As courtship progresses, a male and female bird may form a "pair-bond," they create nest territories that they actively defend and their courtship displays turn to actions that lead to mating and egg laying. As part of the courtship, several nest scrapes may be dug in the sand within the pair's territory and become the focal point of courtship displays. Nest scrapes are simple shallow depressions in the sand, occasionally lined with bits of seashells. If the female approaches the male while he is digging or sitting in a scrape, he will stand over the scrape and fan out his tail. The female may then squat down under his tail, indicating a possible acceptance of him as a mate. At this point, the male will often initiate a tattoo dance, in which he stands very erect, puffs out his chest, and rapidly and repeatedly beats the ground with his feet. Still dancing, he approaches the female until they are touching, ruffling her feathers with the rhythmic pounding of his feet. If the female does not back away, the male will then mount her and copulation occurs. From the University of Michigan Museum of Zoology "Animal DiversityWeb" at http://animaldiversity.ummz.umich.edu/site/accounts/information/Charadrius_melodus.html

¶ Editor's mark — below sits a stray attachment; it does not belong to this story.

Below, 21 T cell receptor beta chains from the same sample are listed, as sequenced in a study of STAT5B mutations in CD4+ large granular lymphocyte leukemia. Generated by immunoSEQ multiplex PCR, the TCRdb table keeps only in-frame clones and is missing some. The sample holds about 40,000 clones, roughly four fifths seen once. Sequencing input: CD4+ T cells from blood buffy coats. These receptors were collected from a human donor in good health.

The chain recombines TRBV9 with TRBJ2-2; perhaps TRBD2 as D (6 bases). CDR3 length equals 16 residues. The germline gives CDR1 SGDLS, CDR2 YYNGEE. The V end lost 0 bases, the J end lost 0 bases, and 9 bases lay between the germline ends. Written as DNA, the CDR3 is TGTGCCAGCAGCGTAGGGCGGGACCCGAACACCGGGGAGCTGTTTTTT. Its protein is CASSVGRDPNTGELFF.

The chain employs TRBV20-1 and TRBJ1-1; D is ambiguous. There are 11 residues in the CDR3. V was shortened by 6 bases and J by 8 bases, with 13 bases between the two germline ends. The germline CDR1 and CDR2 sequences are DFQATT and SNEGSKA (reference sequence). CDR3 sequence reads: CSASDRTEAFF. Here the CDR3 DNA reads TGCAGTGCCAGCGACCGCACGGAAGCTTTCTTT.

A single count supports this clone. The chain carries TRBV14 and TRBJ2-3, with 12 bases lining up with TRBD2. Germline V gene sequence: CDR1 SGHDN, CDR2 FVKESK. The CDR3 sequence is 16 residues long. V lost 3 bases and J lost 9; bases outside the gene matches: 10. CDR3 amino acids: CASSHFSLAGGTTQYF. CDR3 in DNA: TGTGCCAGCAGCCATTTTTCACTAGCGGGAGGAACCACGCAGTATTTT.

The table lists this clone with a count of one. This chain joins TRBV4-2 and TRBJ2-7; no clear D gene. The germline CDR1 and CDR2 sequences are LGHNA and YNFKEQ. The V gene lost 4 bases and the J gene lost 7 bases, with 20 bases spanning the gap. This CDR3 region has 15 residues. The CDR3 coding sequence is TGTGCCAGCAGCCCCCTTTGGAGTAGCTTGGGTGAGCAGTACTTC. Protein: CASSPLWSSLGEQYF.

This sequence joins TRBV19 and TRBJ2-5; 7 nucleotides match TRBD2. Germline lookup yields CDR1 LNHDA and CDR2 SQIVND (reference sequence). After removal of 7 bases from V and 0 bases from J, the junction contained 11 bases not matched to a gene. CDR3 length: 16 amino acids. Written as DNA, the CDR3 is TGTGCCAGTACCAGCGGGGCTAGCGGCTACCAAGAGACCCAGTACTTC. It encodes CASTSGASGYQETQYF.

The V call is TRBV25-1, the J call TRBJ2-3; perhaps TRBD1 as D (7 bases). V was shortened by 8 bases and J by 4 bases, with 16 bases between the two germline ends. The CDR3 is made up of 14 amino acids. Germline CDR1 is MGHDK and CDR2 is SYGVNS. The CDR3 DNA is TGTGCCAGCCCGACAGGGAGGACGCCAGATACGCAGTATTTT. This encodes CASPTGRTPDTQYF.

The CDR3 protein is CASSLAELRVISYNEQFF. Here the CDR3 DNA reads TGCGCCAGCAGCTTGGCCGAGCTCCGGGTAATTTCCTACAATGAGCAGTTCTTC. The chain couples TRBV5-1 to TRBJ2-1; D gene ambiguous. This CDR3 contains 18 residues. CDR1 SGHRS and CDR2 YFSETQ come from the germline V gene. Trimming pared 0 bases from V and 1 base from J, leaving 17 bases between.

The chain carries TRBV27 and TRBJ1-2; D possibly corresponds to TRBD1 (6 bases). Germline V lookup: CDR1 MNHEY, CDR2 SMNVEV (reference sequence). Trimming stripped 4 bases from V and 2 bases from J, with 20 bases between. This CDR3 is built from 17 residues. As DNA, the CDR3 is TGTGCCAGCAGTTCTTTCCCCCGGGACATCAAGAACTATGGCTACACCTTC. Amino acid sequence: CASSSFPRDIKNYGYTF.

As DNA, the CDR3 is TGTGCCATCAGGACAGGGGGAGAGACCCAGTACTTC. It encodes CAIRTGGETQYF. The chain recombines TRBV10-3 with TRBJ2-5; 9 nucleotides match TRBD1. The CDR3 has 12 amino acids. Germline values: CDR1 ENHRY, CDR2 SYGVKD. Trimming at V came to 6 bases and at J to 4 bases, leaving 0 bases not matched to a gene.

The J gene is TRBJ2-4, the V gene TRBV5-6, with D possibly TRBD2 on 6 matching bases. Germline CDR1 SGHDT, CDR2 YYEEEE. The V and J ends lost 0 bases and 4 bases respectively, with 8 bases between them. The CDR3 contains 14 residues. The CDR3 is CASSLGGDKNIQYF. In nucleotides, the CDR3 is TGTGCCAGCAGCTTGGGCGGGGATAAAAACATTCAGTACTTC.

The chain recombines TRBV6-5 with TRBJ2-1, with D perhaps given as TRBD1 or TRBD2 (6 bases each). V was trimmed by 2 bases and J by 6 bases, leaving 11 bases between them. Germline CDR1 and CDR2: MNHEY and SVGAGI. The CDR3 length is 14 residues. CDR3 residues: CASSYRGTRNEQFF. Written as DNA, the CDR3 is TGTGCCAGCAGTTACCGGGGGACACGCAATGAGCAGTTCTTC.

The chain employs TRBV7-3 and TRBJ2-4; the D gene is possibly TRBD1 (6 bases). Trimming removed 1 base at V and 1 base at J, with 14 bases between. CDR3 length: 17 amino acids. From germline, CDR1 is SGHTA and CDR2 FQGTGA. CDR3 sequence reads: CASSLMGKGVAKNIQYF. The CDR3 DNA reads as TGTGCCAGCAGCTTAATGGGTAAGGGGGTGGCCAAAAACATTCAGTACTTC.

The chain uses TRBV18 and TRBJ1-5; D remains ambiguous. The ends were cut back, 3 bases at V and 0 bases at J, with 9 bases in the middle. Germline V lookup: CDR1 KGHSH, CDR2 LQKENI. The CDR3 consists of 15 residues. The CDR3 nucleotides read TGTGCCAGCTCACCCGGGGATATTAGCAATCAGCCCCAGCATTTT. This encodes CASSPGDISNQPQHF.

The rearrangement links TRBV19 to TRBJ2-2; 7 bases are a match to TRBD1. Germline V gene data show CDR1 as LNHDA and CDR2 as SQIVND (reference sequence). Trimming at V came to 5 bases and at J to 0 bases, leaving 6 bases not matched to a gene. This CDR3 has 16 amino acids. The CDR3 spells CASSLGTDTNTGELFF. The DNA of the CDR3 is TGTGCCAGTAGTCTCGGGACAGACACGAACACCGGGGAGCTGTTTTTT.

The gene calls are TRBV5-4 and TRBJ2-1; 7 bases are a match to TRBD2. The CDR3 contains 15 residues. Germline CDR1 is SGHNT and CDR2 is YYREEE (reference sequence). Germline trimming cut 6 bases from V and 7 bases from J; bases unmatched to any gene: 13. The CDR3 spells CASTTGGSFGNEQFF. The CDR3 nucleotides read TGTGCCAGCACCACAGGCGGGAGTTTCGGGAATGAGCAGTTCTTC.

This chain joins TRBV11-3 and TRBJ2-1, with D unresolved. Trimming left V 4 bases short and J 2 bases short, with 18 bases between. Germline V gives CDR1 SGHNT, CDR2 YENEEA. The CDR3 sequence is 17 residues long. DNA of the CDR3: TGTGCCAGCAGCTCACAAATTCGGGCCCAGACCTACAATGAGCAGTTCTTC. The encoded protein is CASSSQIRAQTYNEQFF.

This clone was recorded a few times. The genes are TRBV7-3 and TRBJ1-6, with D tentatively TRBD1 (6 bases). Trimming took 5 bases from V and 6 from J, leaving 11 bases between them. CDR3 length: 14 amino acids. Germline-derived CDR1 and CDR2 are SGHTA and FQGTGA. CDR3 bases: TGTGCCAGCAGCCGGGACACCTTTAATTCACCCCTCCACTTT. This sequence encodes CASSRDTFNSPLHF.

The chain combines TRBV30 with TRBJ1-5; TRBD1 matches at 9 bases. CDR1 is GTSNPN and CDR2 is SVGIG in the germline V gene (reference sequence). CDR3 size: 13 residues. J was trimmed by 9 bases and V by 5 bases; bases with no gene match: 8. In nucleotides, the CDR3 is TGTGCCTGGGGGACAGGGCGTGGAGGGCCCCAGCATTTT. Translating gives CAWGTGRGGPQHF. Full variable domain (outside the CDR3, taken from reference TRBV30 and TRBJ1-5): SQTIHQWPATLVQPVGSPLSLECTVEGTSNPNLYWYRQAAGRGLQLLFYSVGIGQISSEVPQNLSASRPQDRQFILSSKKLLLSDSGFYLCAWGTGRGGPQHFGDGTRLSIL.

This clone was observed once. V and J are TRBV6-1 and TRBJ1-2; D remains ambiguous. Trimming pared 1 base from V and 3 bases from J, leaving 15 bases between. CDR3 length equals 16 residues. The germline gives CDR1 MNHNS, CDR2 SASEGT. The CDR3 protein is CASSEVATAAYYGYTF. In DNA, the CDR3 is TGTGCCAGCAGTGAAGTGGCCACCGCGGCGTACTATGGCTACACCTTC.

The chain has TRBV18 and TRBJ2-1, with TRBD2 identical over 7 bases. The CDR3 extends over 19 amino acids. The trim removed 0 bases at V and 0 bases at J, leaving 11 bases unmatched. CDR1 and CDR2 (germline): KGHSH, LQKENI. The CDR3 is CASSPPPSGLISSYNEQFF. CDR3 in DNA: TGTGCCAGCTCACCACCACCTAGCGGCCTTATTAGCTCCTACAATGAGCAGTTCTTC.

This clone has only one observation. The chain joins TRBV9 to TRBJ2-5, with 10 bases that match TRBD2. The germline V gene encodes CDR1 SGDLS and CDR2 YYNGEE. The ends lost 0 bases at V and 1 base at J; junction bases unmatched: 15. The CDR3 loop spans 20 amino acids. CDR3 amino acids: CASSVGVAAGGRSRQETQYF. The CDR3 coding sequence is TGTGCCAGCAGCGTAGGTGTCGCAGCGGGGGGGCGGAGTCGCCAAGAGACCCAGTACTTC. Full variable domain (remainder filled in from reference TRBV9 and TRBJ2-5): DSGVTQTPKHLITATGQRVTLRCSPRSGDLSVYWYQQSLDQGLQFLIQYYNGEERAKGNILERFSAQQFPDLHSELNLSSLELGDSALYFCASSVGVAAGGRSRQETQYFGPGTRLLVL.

Nest Sites

A piping plover nest with four eggs.

A piping plover nest is merely a shallow scrape in the sand where eggs are laid.

Photo by USFWS; Vince Cavelieri

Piping plovers nest, feed, and rear their young in open, sparsely vegetated sandy areas during spring and summer in the Great Lakes. On Lake Michigan, piping plovers nest on sand spits and sand beaches with wide, unforested dunes and swales or in the flat pans behind the primary dune.


Piping plovers place their nests in and around sparse, low-lying vegetation and cobble to provide some cover from predators. The light color of piping plover adults, eggs and chicks resembles the light color of sand and cobble, providing camouflage against predators. Beach vegetation may also provide escape cover from predators and help conceal nests.


Egg Laying and Brood Rearing